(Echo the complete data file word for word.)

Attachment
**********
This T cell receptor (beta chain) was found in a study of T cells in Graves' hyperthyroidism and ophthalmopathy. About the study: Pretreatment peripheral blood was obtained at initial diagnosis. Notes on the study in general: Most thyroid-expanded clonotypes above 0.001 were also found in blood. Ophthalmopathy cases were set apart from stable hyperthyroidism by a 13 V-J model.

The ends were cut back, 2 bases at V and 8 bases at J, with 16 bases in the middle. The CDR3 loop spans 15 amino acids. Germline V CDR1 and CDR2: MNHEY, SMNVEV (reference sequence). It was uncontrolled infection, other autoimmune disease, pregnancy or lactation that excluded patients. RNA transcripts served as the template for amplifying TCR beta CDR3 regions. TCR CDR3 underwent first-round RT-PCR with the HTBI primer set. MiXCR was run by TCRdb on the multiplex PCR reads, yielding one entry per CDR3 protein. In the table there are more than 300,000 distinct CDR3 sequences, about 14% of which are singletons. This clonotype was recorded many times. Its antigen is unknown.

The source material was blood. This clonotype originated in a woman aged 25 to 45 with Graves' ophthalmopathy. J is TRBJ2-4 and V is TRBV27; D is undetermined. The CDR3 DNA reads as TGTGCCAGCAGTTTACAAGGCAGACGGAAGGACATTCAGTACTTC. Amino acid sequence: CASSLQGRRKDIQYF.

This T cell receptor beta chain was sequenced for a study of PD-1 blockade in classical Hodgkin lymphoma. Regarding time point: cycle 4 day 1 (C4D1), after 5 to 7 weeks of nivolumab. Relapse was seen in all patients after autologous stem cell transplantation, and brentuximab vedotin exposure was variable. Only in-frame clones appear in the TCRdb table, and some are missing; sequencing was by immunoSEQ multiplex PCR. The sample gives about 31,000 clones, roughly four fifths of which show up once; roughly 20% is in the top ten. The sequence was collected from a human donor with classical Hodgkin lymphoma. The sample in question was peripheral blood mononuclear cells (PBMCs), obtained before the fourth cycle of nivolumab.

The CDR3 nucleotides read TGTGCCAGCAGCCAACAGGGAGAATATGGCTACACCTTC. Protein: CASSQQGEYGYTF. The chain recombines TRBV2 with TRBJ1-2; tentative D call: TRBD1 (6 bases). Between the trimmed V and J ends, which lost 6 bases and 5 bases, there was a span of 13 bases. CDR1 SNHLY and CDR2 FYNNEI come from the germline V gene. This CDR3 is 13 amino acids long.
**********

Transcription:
This T cell receptor (beta chain) was found in a study of T cells in Graves' hyperthyroidism and ophthalmopathy. About the study: Pretreatment peripheral blood was obtained at initial diagnosis. Notes on the study in general: Most thyroid-expanded clonotypes above 0.001 were also found in blood. Ophthalmopathy cases were set apart from stable hyperthyroidism by a 13 V-J model.

The ends were cut back, 2 bases at V and 8 bases at J, with 16 bases in the middle. The CDR3 loop spans 15 amino acids. Germline V CDR1 and CDR2: MNHEY, SMNVEV (reference sequence). It was uncontrolled infection, other autoimmune disease, pregnancy or lactation that excluded patients. RNA transcripts served as the template for amplifying TCR beta CDR3 regions. TCR CDR3 underwent first-round RT-PCR with the HTBI primer set. MiXCR was run by TCRdb on the multiplex PCR reads, yielding one entry per CDR3 protein. In the table there are more than 300,000 distinct CDR3 sequences, about 14% of which are singletons. This clonotype was recorded many times. Its antigen is unknown.

The source material was blood. This clonotype originated in a woman aged 25 to 45 with Graves' ophthalmopathy. J is TRBJ2-4 and V is TRBV27; D is undetermined. The CDR3 DNA reads as TGTGCCAGCAGTTTACAAGGCAGACGGAAGGACATTCAGTACTTC. Amino acid sequence: CASSLQGRRKDIQYF.

This T cell receptor beta chain was sequenced for a study of PD-1 blockade in classical Hodgkin lymphoma. Regarding time point: cycle 4 day 1 (C4D1), after 5 to 7 weeks of nivolumab. Relapse was seen in all patients after autologous stem cell transplantation, and brentuximab vedotin exposure was variable. Only in-frame clones appear in the TCRdb table, and some are missing; sequencing was by immunoSEQ multiplex PCR. The sample gives about 31,000 clones, roughly four fifths of which show up once; roughly 20% is in the top ten. The sequence was collected from a human donor with classical Hodgkin lymphoma. The sample in question was peripheral blood mononuclear cells (PBMCs), obtained before the fourth cycle of nivolumab.

The CDR3 nucleotides read TGTGCCAGCAGCCAACAGGGAGAATATGGCTACACCTTC. Protein: CASSQQGEYGYTF. The chain recombines TRBV2 with TRBJ1-2; tentative D call: TRBD1 (6 bases). Between the trimmed V and J ends, which lost 6 bases and 5 bases, there was a span of 13 bases. CDR1 SNHLY and CDR2 FYNNEI come from the germline V gene. This CDR3 is 13 amino acids long.